School of Law
1045 W. Maple St.
Robert A. Leflar Law Center
University of Arkansas
Fayetteville, AR 72701
Phone: (479) 575-5601
Mark R. Killenbeck
Wylie H. Davis Distinguished Professor of Law
A.B., J.D., Ph.D.
Phone: (479) 575-4358
Professor Mark Killenbeck has been at the School of Law since 1988. He teaches Constitutional Law, The First Amendment, American Legal History, and Criminal Law.
Professor Killenbeck earned his undergraduate degree from Boston College, majoring in English literature, a subject he subsequently taught at the University of Kansas. He earned both his J.D. and Ph.D. at the University of Nebraska, where he spent 13 years in the University’s Central Administration, ultimately serving as Chief of Staff for the system President.
Professor Killenbeck is the author of numerous books, chapters, articles, and papers, with a special focus on federalism, American constitutional history, and affirmative action and diversity. His articles have appeared in a number of major national law journals, including the Supreme Court Review, California Law Review, Michigan Law Review, Vanderbilt Law Review, and Hastings Law Journal.
Professor Killenbeck's most recent book, M'Culloch v. Maryland: Securing a Nation, was published in 2006 by the University Press of Kansas. His assessment of the Supreme Court's 2003 affirmative action decisions, Affirmative Action and Diversity: The Beginning of the End? Or the End of the Beginning?, was published in 2004 by the Educational Testing Service in their Policy Information Perspective series. He has also contributed chapters to a number of works, the most recent of which is “Affirmative Action and the Courts: From Plessy to Brown to Grutter, And Back?,” which appeared in Social Consciousness in Legal Decision Making: Psychological Perspectives (Springer Publishing Company, June 2007).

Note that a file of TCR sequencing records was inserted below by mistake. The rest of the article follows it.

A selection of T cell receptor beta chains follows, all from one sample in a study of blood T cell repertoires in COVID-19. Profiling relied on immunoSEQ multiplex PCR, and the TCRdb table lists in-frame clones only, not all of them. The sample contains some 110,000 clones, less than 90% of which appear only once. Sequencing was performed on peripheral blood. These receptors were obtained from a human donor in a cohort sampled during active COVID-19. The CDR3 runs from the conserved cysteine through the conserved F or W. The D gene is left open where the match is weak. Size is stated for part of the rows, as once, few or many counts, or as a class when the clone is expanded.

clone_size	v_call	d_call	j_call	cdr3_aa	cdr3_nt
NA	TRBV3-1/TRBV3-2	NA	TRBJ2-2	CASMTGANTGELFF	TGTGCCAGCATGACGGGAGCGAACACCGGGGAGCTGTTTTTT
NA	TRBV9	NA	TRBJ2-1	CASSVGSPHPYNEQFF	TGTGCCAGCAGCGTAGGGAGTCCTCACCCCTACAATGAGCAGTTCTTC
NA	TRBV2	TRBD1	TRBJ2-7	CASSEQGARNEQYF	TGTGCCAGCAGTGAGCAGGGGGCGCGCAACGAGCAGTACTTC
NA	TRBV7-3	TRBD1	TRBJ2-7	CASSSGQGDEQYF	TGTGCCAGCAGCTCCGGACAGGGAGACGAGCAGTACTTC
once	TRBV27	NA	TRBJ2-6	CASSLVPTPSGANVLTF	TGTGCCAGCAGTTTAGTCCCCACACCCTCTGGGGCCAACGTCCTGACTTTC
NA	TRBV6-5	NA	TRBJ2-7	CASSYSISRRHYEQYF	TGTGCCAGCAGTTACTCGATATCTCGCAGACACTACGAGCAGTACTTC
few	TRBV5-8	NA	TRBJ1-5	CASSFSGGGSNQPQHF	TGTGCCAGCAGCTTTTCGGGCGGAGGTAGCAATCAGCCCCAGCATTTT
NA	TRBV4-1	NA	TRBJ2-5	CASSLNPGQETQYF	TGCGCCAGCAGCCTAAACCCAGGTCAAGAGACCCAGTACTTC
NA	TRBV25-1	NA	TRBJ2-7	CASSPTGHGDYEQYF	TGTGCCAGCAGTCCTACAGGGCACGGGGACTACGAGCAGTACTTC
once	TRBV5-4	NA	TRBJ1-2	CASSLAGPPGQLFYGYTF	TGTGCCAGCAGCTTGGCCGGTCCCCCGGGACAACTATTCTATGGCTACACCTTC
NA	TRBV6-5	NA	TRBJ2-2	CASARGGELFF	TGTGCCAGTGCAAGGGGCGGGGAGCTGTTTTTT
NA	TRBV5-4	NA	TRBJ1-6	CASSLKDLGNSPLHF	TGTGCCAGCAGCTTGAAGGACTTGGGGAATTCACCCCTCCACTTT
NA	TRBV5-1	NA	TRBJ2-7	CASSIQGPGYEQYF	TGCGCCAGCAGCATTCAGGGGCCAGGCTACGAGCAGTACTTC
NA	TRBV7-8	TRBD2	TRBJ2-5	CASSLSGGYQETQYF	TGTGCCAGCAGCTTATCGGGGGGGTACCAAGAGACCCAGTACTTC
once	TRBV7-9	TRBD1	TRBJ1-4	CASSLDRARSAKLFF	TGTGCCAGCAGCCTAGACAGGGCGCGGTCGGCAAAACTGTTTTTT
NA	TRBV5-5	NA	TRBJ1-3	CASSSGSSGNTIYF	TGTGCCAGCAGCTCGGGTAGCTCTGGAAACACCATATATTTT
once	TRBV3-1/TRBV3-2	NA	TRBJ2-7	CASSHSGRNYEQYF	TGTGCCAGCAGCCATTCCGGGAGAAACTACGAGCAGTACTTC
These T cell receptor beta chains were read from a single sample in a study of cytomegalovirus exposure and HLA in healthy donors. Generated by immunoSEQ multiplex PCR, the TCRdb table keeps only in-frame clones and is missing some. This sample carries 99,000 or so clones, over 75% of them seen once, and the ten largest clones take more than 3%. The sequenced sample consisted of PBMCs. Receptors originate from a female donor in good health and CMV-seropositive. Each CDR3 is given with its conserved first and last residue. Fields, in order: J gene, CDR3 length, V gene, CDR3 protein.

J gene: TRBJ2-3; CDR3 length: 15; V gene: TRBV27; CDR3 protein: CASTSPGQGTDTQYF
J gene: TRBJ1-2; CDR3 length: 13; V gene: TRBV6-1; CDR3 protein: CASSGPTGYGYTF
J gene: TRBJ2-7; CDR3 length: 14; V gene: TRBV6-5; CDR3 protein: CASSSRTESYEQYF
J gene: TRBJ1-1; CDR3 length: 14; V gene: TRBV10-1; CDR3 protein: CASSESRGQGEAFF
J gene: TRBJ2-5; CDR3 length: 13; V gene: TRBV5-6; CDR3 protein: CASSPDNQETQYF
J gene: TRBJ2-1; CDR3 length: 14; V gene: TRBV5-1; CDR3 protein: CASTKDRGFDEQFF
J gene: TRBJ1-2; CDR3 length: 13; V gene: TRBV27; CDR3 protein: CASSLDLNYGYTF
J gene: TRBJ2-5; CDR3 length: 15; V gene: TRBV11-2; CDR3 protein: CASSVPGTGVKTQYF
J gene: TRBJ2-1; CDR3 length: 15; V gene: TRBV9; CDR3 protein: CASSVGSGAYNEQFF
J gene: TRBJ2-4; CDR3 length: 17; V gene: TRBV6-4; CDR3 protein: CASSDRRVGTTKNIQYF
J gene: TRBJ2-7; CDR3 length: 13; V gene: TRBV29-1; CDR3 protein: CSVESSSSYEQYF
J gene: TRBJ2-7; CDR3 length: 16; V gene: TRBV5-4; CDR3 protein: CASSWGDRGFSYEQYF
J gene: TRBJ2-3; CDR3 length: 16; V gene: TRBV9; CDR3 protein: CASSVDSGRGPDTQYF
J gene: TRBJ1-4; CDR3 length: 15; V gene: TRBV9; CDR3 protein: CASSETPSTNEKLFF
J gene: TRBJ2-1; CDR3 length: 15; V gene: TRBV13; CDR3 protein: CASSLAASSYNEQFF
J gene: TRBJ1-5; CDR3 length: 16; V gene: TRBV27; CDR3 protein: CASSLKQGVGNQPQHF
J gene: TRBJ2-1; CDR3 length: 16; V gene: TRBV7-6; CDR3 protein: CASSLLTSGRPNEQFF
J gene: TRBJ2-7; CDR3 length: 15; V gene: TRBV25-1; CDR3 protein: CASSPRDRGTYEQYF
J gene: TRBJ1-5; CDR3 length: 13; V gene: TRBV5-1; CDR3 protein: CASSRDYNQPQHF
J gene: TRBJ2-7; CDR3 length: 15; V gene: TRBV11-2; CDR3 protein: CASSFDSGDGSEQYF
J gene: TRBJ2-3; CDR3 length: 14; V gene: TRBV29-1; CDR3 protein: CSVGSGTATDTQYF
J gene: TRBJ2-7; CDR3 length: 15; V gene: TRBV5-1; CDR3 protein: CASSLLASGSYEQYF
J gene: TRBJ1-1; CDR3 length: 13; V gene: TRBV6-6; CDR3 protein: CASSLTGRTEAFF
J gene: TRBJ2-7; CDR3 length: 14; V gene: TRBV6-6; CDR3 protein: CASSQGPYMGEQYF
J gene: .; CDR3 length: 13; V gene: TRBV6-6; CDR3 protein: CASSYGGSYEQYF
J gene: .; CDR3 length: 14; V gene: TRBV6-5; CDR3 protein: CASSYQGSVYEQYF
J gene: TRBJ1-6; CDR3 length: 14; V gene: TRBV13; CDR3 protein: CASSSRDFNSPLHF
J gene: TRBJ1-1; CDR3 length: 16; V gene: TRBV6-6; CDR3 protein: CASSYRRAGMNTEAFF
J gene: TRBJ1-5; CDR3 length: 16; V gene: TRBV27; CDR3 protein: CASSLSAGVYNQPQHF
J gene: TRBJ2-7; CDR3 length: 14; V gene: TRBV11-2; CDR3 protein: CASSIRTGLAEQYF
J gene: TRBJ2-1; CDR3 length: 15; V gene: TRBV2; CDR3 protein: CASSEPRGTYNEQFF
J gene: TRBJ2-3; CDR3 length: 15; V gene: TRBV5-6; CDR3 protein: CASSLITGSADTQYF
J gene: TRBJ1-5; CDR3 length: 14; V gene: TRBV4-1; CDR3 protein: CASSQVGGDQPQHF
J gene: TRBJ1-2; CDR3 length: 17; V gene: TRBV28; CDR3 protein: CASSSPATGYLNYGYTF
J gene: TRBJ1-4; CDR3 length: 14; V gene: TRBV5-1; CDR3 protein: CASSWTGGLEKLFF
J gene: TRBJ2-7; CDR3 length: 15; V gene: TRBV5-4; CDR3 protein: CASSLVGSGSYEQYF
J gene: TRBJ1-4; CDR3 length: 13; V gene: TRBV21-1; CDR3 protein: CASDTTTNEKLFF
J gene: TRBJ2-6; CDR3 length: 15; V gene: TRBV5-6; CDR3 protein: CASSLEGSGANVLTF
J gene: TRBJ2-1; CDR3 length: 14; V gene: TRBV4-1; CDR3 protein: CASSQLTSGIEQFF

Professor Killenbeck is an elected member of the American Law Institute and was the first individual in the history of the Law School to be elected to membership while serving on the faculty. He was also recently designated as a contributing editor for the publication Historically Speaking, for which will write periodically on the Supreme Court and constitutional history. The first of these essays, “Context and Content: The Enduring Importance of M’Culloch v. Maryland,” appeared in the July/August 2007 issue.
M'Culloch v. Maryland: Securing a Nation
Hardcover | Trade Paper
The Tenth Amendment and State Sovereignty: Constitutional History and Contemporary Issues
Hardcover | Trade Paper
"The New Commerce Clause," an entry in The Oxford Companion to the Supreme Court of the United States, Kermit Hall and James Ely, Eds., New York: Oxford University Press, 2nd Ed., 2005
Supreme Court Update 2007: The Roberts Court? Audio Conference
In The News
Law Professor Publishes Article, Assumes Editorial Position
November 08, 2007